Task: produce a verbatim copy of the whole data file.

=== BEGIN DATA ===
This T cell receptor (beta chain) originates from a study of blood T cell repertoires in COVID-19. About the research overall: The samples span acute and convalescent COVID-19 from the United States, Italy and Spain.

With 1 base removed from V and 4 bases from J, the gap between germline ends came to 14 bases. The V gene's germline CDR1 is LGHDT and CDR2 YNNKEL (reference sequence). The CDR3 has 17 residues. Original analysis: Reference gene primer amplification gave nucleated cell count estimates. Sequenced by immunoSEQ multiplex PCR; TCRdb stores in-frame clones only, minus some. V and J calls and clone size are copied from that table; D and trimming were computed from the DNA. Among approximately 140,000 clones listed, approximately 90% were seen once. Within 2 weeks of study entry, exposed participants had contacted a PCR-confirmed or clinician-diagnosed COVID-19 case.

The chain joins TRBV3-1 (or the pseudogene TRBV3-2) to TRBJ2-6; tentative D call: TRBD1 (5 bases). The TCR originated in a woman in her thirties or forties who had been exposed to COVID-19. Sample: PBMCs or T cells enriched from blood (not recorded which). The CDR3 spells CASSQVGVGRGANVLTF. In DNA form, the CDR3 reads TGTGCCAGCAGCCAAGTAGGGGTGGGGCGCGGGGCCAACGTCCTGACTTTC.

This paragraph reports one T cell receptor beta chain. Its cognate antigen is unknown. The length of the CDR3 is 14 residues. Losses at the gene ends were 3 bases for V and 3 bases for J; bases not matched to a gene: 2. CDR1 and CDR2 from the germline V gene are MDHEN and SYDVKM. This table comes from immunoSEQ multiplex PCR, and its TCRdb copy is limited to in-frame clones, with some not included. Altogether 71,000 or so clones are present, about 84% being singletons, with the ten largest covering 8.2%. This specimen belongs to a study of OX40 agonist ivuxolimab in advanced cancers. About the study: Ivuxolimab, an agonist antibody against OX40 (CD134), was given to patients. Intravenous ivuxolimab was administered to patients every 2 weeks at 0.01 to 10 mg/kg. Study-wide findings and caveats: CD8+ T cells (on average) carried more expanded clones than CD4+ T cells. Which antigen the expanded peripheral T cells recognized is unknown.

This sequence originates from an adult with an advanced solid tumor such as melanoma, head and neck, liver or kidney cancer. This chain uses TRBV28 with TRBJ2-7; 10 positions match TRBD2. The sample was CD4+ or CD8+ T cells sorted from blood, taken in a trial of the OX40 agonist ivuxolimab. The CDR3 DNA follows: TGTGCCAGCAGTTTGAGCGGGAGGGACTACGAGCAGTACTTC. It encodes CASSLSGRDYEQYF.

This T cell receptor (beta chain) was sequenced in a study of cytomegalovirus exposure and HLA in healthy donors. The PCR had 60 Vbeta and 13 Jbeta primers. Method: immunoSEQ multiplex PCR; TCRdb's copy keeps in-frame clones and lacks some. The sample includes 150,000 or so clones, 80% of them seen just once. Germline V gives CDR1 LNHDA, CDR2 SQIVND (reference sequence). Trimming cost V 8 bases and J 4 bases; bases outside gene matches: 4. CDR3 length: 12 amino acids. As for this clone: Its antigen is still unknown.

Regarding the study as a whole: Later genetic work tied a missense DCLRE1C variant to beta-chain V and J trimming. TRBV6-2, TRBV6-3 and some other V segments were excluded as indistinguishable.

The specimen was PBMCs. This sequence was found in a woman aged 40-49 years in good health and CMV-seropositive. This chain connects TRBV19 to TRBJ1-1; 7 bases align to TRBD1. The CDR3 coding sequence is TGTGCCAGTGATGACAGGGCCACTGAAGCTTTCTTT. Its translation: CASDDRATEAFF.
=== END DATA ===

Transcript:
This T cell receptor (beta chain) originates from a study of blood T cell repertoires in COVID-19. About the research overall: The samples span acute and convalescent COVID-19 from the United States, Italy and Spain.

With 1 base removed from V and 4 bases from J, the gap between germline ends came to 14 bases. The V gene's germline CDR1 is LGHDT and CDR2 YNNKEL (reference sequence). The CDR3 has 17 residues. Original analysis: Reference gene primer amplification gave nucleated cell count estimates. Sequenced by immunoSEQ multiplex PCR; TCRdb stores in-frame clones only, minus some. V and J calls and clone size are copied from that table; D and trimming were computed from the DNA. Among approximately 140,000 clones listed, approximately 90% were seen once. Within 2 weeks of study entry, exposed participants had contacted a PCR-confirmed or clinician-diagnosed COVID-19 case.

The chain joins TRBV3-1 (or the pseudogene TRBV3-2) to TRBJ2-6; tentative D call: TRBD1 (5 bases). The TCR originated in a woman in her thirties or forties who had been exposed to COVID-19. Sample: PBMCs or T cells enriched from blood (not recorded which). The CDR3 spells CASSQVGVGRGANVLTF. In DNA form, the CDR3 reads TGTGCCAGCAGCCAAGTAGGGGTGGGGCGCGGGGCCAACGTCCTGACTTTC.

This paragraph reports one T cell receptor beta chain. Its cognate antigen is unknown. The length of the CDR3 is 14 residues. Losses at the gene ends were 3 bases for V and 3 bases for J; bases not matched to a gene: 2. CDR1 and CDR2 from the germline V gene are MDHEN and SYDVKM. This table comes from immunoSEQ multiplex PCR, and its TCRdb copy is limited to in-frame clones, with some not included. Altogether 71,000 or so clones are present, about 84% being singletons, with the ten largest covering 8.2%. This specimen belongs to a study of OX40 agonist ivuxolimab in advanced cancers. About the study: Ivuxolimab, an agonist antibody against OX40 (CD134), was given to patients. Intravenous ivuxolimab was administered to patients every 2 weeks at 0.01 to 10 mg/kg. Study-wide findings and caveats: CD8+ T cells (on average) carried more expanded clones than CD4+ T cells. Which antigen the expanded peripheral T cells recognized is unknown.

This sequence originates from an adult with an advanced solid tumor such as melanoma, head and neck, liver or kidney cancer. This chain uses TRBV28 with TRBJ2-7; 10 positions match TRBD2. The sample was CD4+ or CD8+ T cells sorted from blood, taken in a trial of the OX40 agonist ivuxolimab. The CDR3 DNA follows: TGTGCCAGCAGTTTGAGCGGGAGGGACTACGAGCAGTACTTC. It encodes CASSLSGRDYEQYF.

This T cell receptor (beta chain) was sequenced in a study of cytomegalovirus exposure and HLA in healthy donors. The PCR had 60 Vbeta and 13 Jbeta primers. Method: immunoSEQ multiplex PCR; TCRdb's copy keeps in-frame clones and lacks some. The sample includes 150,000 or so clones, 80% of them seen just once. Germline V gives CDR1 LNHDA, CDR2 SQIVND (reference sequence). Trimming cost V 8 bases and J 4 bases; bases outside gene matches: 4. CDR3 length: 12 amino acids. As for this clone: Its antigen is still unknown.

Regarding the study as a whole: Later genetic work tied a missense DCLRE1C variant to beta-chain V and J trimming. TRBV6-2, TRBV6-3 and some other V segments were excluded as indistinguishable.

The specimen was PBMCs. This sequence was found in a woman aged 40-49 years in good health and CMV-seropositive. This chain connects TRBV19 to TRBJ1-1; 7 bases align to TRBD1. The CDR3 coding sequence is TGTGCCAGTGATGACAGGGCCACTGAAGCTTTCTTT. Its translation: CASDDRATEAFF.